The last decade has seen a huge shift in the way technology influences day-to-day life. Although these technological advances are designed to make our lives easier, there’s still a generation - who remember life before the internet – that feel unsafe and left behind.
Our recent Real Retirement Report1 unveils a growing tech-savvy generation, but there’s still people over 45 who worry about the risks of going online. More than a million people over 45 have been a victim of an online scam, and more than three quarters of retirees over 75 have been targeted by email scams – leaving them feeling vulnerable.
For those who feel worried or anxious about being scammed, we’ve put together this handy guide featuring common online scams, examples of what they might look like and tips for avoiding them2.
Scammers may pose as a well-known company or brand through a website, online service or email, to convince users to hand over their personal details or money. Posing as a brand or company the user trusts means they’re more likely to put in those details. Once acquired, the scammers may use them to steal the user’s identity or withdraw money and disappear.
Types of scams include:
How to avoid phishing scams
This scam comes in the form of an email or online advert, suggesting the user has won a large sum of cash, goods or services; but will usually request a fee, taxes or donations (to collect winnings). The fraudster may pose as someone trying to sell goods using aggressive marketing techniques. Types of scams include charity donations and lottery prizes.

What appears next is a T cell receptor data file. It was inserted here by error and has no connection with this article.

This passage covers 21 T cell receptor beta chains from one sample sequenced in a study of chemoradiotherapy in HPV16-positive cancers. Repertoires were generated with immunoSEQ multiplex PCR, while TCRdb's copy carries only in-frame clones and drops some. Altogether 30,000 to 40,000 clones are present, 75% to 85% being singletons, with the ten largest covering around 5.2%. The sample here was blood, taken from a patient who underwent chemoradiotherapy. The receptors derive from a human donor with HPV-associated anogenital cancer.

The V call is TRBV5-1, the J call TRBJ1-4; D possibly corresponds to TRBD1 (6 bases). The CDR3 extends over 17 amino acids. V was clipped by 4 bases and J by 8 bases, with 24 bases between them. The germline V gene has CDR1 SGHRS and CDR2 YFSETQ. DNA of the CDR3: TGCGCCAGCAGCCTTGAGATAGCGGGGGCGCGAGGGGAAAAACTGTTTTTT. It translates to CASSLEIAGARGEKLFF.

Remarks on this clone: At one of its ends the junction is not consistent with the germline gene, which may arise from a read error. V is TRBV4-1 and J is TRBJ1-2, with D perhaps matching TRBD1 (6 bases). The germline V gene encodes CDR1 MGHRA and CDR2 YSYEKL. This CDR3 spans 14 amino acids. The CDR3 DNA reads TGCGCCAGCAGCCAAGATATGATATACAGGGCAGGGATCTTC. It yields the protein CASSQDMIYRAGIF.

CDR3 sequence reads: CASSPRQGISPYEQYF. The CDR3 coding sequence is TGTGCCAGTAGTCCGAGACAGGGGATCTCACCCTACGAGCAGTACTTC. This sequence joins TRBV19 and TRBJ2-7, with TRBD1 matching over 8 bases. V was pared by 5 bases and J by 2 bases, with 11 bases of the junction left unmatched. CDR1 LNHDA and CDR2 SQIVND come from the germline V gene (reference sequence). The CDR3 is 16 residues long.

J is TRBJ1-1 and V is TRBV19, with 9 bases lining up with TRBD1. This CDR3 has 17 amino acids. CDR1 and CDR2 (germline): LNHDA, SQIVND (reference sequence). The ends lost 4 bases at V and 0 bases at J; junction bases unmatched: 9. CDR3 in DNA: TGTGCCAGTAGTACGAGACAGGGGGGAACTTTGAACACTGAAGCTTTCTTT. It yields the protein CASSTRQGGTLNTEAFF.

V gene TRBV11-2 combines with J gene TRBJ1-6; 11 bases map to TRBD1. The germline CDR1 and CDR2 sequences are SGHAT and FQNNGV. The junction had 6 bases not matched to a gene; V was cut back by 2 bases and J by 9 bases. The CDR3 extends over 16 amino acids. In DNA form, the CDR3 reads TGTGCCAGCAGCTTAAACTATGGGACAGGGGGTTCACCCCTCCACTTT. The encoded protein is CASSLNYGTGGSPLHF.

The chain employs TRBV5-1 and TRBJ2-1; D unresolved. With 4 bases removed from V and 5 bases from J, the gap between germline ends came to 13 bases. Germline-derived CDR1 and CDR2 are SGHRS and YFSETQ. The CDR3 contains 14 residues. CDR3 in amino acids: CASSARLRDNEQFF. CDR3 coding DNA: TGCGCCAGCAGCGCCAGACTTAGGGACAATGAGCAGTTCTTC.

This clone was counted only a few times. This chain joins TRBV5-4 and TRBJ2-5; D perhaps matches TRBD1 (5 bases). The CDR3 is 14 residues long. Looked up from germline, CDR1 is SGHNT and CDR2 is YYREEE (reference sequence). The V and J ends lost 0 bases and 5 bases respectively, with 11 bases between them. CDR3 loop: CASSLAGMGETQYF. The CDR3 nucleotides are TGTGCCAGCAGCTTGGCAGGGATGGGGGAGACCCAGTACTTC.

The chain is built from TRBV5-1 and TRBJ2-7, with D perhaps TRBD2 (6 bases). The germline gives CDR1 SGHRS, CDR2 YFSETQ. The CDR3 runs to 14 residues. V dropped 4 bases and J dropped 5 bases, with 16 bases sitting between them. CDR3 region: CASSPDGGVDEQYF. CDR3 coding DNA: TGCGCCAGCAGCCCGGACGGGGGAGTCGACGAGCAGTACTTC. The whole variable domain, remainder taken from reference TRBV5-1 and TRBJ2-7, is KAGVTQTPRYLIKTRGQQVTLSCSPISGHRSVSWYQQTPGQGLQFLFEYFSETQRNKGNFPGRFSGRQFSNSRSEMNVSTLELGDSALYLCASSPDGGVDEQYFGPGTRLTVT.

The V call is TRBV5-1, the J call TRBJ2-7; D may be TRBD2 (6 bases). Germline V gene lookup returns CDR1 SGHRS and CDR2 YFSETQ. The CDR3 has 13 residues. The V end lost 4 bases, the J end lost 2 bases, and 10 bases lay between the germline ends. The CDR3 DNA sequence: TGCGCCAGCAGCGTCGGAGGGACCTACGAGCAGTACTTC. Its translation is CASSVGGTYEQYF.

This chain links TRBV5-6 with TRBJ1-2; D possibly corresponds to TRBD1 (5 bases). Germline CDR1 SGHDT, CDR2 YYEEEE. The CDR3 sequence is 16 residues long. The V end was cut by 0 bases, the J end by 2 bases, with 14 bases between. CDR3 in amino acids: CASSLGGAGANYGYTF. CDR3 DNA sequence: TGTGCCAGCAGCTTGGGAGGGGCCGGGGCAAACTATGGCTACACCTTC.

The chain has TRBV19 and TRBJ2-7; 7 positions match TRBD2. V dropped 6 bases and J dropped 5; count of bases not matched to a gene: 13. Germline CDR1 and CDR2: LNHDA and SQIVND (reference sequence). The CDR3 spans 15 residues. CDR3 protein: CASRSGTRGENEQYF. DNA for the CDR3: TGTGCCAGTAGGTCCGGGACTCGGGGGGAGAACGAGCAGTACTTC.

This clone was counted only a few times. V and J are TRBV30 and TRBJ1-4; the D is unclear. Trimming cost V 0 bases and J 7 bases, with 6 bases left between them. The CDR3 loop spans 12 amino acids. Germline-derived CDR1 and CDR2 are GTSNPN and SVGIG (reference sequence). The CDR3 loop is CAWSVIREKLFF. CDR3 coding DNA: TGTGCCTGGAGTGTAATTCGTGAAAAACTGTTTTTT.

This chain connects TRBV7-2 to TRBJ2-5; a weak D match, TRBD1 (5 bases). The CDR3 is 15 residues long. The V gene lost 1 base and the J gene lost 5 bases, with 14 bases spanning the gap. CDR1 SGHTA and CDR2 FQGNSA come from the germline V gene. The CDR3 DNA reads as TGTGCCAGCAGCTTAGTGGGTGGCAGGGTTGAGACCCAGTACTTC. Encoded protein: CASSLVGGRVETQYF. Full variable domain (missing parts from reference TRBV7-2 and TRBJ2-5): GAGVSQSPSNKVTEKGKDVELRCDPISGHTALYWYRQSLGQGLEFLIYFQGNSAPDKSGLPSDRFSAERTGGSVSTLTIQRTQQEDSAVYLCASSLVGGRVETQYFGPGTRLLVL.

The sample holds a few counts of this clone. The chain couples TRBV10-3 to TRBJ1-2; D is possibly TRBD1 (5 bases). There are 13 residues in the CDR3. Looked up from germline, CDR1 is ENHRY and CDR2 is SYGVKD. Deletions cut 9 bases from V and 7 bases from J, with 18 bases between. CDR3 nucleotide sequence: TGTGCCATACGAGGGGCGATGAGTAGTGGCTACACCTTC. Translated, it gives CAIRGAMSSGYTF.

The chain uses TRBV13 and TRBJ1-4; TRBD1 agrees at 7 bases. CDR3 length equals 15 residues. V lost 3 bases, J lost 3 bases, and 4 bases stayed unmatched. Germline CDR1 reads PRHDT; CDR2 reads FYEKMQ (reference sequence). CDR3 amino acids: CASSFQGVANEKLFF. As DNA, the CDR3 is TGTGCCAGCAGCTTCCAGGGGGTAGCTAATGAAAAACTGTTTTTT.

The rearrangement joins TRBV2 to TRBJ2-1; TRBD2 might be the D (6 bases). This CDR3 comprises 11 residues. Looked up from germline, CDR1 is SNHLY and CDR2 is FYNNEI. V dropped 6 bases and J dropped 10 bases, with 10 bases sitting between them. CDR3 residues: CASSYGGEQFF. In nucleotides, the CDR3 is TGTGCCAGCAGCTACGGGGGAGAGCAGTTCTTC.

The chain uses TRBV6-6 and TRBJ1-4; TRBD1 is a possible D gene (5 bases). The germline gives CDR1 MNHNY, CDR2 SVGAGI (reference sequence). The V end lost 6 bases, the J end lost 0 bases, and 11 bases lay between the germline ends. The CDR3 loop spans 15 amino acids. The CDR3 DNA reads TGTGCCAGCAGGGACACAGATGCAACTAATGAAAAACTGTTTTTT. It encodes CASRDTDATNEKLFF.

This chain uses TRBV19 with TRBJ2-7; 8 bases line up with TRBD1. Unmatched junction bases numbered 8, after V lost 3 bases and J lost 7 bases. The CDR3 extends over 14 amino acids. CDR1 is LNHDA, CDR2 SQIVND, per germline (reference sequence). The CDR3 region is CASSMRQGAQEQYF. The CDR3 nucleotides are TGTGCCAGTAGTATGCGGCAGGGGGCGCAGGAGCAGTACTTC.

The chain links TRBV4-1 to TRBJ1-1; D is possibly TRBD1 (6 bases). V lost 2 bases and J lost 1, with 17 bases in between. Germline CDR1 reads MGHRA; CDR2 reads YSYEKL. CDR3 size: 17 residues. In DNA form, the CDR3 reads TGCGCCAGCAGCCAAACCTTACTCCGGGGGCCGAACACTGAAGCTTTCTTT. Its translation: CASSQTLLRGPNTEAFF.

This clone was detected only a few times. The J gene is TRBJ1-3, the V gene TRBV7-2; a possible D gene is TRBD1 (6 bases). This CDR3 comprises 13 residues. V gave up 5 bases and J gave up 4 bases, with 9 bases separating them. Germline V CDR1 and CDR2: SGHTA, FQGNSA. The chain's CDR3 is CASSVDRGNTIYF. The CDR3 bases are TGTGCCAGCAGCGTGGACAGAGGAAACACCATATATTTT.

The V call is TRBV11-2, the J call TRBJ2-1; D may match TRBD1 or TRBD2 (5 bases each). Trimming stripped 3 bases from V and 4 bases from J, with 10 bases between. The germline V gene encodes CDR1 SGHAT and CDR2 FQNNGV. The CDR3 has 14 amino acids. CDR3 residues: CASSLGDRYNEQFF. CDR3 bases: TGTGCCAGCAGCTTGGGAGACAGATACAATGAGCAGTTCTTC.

How to avoid mass market fraud
Since April 2015, retirees have been given more control over how they withdraw and when they receive their pensions3. The new pension options gives people flexibility as to how they access their pension funds, such as a drawdown, annuity or even just cashing out the pot. Unfortunately, this means future and current retirees are being targeted for their savings.
The Financial Conduct Authority (FCA) unveiled last year that victims lost an average of £32,000 when being scammed through a financial product. The FCA also revealed that one in eight (14%) spend little or no time researching investment products before handing over money.
For those who’re planning or coming close to retirement, it’s important to keep pension pots and savings safe. Here’s a few tips for avoiding the worst-case scenario:
Being constantly connected to the internet has become the norm, so it’s important all users are confident with the tools and applications they use. Our retirement report highlighted the biggest concern for the older user is being hacked or involved in a scam or fraudulent activity. In a time of financial difficulty, seeing cheap clothes or ‘winning’ a cash prize is often too good to be true.
More retirees are getting connected through social media everyday. We looked into this trend and how it can be benefitial to our health.
Retirement on the horizon? Find out what your options are.
Use our tool to find out what your pension might be worth when you retire.
Already have a pension with Aviva? Monitor it online at the touch of a button with MyAviva.